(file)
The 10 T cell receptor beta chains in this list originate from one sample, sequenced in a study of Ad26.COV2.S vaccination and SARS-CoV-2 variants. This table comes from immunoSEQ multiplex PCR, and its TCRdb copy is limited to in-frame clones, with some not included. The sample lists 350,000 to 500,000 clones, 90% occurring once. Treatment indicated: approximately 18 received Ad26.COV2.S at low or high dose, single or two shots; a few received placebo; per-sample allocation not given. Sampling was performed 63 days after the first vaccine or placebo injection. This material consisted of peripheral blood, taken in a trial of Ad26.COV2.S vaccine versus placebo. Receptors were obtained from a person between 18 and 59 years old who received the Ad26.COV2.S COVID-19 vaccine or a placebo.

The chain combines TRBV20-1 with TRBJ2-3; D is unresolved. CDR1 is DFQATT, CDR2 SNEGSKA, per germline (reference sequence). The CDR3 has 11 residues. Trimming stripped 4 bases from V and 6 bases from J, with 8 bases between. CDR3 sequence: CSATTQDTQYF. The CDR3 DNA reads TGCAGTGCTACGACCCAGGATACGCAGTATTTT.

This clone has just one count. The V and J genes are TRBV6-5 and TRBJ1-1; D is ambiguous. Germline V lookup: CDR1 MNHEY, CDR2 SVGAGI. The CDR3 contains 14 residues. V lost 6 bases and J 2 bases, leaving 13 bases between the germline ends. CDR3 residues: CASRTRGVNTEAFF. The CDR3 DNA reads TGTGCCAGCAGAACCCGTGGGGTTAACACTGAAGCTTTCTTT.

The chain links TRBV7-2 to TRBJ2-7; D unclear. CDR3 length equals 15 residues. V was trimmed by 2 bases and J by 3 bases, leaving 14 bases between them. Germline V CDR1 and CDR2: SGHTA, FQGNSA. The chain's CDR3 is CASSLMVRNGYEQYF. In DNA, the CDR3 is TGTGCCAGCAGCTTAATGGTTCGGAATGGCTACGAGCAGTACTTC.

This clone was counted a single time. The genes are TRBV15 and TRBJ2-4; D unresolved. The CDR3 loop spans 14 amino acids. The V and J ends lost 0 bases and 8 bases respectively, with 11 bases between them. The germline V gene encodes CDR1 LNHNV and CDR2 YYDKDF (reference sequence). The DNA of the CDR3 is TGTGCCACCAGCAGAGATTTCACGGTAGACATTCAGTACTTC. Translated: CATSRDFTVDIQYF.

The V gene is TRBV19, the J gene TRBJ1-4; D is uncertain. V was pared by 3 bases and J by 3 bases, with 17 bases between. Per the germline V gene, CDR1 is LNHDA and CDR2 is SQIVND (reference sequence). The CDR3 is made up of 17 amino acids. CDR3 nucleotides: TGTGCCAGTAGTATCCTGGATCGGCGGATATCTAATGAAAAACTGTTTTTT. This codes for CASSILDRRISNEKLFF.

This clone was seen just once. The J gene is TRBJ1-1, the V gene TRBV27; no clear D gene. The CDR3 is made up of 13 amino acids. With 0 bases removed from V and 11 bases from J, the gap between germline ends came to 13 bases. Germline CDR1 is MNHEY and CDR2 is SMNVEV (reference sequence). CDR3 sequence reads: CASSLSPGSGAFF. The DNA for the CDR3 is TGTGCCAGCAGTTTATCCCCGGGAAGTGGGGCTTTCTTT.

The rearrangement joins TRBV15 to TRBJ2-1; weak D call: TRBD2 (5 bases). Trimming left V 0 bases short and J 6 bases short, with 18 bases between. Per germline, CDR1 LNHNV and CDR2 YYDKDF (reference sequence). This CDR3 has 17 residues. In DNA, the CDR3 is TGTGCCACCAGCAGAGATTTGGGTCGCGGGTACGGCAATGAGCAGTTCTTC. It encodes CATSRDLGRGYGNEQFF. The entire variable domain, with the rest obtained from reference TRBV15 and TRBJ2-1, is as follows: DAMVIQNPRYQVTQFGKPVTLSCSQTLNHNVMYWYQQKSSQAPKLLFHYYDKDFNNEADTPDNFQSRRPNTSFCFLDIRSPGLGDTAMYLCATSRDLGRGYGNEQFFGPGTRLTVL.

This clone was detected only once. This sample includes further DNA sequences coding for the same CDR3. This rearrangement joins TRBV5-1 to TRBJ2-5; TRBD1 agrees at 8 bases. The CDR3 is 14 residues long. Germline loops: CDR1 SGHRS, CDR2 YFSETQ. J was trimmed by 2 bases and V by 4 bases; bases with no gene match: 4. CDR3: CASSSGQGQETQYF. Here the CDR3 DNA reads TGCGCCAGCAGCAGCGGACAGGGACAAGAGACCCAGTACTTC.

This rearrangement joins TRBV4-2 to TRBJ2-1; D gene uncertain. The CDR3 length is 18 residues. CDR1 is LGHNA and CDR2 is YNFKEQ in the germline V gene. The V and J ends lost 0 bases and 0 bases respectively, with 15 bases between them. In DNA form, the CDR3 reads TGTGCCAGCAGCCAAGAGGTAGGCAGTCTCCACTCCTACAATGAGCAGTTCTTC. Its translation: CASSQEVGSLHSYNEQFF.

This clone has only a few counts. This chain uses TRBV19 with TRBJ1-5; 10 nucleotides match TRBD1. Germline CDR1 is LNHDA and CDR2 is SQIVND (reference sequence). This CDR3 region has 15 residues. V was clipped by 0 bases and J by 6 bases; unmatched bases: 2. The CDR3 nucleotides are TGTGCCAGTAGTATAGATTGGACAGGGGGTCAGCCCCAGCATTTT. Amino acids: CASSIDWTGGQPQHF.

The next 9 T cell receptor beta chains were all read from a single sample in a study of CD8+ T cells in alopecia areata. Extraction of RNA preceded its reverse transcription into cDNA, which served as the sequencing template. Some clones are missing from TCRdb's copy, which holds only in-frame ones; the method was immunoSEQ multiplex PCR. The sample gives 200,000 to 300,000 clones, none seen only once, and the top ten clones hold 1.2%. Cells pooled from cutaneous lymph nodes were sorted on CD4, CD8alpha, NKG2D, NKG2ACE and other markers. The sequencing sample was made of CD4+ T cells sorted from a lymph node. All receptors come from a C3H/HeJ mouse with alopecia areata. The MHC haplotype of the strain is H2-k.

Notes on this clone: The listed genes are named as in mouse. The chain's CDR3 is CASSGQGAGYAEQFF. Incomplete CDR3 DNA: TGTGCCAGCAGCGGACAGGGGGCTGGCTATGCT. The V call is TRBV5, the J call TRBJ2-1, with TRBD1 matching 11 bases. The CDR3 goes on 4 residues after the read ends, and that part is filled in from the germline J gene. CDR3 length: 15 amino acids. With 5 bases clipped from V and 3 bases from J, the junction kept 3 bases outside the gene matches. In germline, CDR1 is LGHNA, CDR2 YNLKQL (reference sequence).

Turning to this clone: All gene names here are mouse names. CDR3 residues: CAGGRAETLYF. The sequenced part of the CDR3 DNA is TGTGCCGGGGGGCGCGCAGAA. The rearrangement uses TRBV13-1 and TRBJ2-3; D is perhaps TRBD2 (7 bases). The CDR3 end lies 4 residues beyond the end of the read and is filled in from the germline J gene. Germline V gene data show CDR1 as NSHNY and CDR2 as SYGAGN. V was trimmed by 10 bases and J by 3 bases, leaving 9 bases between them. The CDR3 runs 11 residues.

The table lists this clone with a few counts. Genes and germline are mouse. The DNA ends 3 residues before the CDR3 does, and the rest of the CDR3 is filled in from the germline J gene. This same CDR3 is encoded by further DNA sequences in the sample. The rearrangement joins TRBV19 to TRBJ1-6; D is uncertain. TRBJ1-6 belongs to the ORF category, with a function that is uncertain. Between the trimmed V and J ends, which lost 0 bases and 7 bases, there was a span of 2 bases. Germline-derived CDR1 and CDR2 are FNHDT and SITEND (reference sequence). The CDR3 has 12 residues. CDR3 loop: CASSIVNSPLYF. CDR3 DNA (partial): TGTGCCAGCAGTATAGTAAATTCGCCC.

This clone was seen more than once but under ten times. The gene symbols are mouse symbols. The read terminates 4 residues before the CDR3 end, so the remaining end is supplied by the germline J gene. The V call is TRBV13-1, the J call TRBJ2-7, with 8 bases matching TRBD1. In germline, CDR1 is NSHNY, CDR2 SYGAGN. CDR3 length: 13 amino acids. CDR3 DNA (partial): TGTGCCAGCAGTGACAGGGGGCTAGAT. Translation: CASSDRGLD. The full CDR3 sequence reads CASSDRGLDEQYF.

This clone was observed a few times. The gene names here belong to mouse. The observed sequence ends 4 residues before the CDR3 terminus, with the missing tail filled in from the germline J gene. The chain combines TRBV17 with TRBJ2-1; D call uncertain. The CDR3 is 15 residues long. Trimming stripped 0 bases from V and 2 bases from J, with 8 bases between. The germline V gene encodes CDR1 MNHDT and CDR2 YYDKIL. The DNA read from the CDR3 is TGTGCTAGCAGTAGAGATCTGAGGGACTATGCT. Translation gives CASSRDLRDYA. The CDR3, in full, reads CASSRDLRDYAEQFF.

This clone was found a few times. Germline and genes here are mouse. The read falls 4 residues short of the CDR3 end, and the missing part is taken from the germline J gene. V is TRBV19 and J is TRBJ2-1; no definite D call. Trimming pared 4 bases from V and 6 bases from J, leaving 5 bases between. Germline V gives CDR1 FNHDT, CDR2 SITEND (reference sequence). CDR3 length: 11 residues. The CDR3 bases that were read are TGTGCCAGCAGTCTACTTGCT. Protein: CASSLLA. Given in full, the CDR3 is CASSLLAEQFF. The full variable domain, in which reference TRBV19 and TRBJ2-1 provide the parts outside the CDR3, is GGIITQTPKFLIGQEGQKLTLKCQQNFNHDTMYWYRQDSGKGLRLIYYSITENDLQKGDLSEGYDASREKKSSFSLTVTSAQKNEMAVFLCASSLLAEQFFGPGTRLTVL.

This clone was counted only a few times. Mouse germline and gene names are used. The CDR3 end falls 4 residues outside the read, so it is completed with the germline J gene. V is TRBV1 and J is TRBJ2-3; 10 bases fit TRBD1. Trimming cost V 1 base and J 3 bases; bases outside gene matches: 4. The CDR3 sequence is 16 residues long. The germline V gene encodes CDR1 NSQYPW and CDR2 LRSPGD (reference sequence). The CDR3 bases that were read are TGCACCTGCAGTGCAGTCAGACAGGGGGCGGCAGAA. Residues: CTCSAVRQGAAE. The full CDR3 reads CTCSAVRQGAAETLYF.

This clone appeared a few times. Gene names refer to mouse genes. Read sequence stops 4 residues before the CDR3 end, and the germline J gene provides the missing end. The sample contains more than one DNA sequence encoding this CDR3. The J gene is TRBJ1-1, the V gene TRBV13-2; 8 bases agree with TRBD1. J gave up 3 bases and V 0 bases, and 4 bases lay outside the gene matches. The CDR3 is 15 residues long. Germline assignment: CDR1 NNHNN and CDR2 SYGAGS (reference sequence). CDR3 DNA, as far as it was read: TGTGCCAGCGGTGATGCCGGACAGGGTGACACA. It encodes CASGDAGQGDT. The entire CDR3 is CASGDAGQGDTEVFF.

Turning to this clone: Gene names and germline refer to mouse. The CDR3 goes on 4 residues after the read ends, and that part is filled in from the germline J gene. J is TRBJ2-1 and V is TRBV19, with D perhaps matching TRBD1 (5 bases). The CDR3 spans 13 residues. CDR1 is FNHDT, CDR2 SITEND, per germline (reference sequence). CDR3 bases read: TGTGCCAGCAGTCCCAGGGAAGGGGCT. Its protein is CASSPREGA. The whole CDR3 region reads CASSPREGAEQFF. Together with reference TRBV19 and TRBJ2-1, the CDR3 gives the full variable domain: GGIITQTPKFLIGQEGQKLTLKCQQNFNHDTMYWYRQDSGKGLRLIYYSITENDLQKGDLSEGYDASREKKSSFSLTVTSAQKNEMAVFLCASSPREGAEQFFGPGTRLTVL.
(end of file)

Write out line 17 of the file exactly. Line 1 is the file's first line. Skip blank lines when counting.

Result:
This clone was observed a few times. The gene names here belong to mouse. The observed sequence ends 4 residues before the CDR3 terminus, with the missing tail filled in from the germline J gene. The chain combines TRBV17 with TRBJ2-1; D call uncertain. The CDR3 is 15 residues long. Trimming stripped 0 bases from V and 2 bases from J, with 8 bases between. The germline V gene encodes CDR1 MNHDT and CDR2 YYDKIL. The DNA read from the CDR3 is TGTGCTAGCAGTAGAGATCTGAGGGACTATGCT. Translation gives CASSRDLRDYA. The CDR3, in full, reads CASSRDLRDYAEQFF.